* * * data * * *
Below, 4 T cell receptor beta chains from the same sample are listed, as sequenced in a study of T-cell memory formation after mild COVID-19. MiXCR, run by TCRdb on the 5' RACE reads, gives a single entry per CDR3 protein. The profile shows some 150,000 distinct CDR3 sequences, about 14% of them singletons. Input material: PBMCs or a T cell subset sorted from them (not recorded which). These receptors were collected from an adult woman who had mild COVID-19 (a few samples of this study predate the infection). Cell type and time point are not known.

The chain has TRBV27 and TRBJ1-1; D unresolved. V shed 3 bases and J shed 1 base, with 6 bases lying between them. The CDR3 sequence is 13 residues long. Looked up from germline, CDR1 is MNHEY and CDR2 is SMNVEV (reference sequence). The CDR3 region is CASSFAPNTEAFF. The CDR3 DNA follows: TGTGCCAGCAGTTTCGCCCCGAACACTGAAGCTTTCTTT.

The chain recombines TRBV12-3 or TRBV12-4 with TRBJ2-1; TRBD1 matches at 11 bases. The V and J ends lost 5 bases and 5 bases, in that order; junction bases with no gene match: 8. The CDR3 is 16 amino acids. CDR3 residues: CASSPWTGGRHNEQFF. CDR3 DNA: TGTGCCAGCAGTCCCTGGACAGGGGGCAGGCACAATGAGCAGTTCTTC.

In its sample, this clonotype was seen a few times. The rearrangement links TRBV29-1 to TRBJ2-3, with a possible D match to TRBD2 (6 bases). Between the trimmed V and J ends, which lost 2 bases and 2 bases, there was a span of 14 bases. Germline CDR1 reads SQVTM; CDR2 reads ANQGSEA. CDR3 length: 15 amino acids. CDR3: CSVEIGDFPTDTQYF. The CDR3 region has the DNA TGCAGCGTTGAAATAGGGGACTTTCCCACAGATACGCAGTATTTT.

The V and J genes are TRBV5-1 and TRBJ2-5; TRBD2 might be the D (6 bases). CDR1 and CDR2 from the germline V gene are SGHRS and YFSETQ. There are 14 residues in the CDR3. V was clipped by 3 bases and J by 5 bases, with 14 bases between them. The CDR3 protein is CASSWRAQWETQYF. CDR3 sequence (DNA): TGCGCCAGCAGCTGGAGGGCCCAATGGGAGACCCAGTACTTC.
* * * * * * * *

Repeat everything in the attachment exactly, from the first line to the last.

Below, 4 T cell receptor beta chains from the same sample are listed, as sequenced in a study of T-cell memory formation after mild COVID-19. MiXCR, run by TCRdb on the 5' RACE reads, gives a single entry per CDR3 protein. The profile shows some 150,000 distinct CDR3 sequences, about 14% of them singletons. Input material: PBMCs or a T cell subset sorted from them (not recorded which). These receptors were collected from an adult woman who had mild COVID-19 (a few samples of this study predate the infection). Cell type and time point are not known.

The chain has TRBV27 and TRBJ1-1; D unresolved. V shed 3 bases and J shed 1 base, with 6 bases lying between them. The CDR3 sequence is 13 residues long. Looked up from germline, CDR1 is MNHEY and CDR2 is SMNVEV (reference sequence). The CDR3 region is CASSFAPNTEAFF. The CDR3 DNA follows: TGTGCCAGCAGTTTCGCCCCGAACACTGAAGCTTTCTTT.

The chain recombines TRBV12-3 or TRBV12-4 with TRBJ2-1; TRBD1 matches at 11 bases. The V and J ends lost 5 bases and 5 bases, in that order; junction bases with no gene match: 8. The CDR3 is 16 amino acids. CDR3 residues: CASSPWTGGRHNEQFF. CDR3 DNA: TGTGCCAGCAGTCCCTGGACAGGGGGCAGGCACAATGAGCAGTTCTTC.

In its sample, this clonotype was seen a few times. The rearrangement links TRBV29-1 to TRBJ2-3, with a possible D match to TRBD2 (6 bases). Between the trimmed V and J ends, which lost 2 bases and 2 bases, there was a span of 14 bases. Germline CDR1 reads SQVTM; CDR2 reads ANQGSEA. CDR3 length: 15 amino acids. CDR3: CSVEIGDFPTDTQYF. The CDR3 region has the DNA TGCAGCGTTGAAATAGGGGACTTTCCCACAGATACGCAGTATTTT.

The V and J genes are TRBV5-1 and TRBJ2-5; TRBD2 might be the D (6 bases). CDR1 and CDR2 from the germline V gene are SGHRS and YFSETQ. There are 14 residues in the CDR3. V was clipped by 3 bases and J by 5 bases, with 14 bases between them. The CDR3 protein is CASSWRAQWETQYF. CDR3 sequence (DNA): TGCGCCAGCAGCTGGAGGGCCCAATGGGAGACCCAGTACTTC.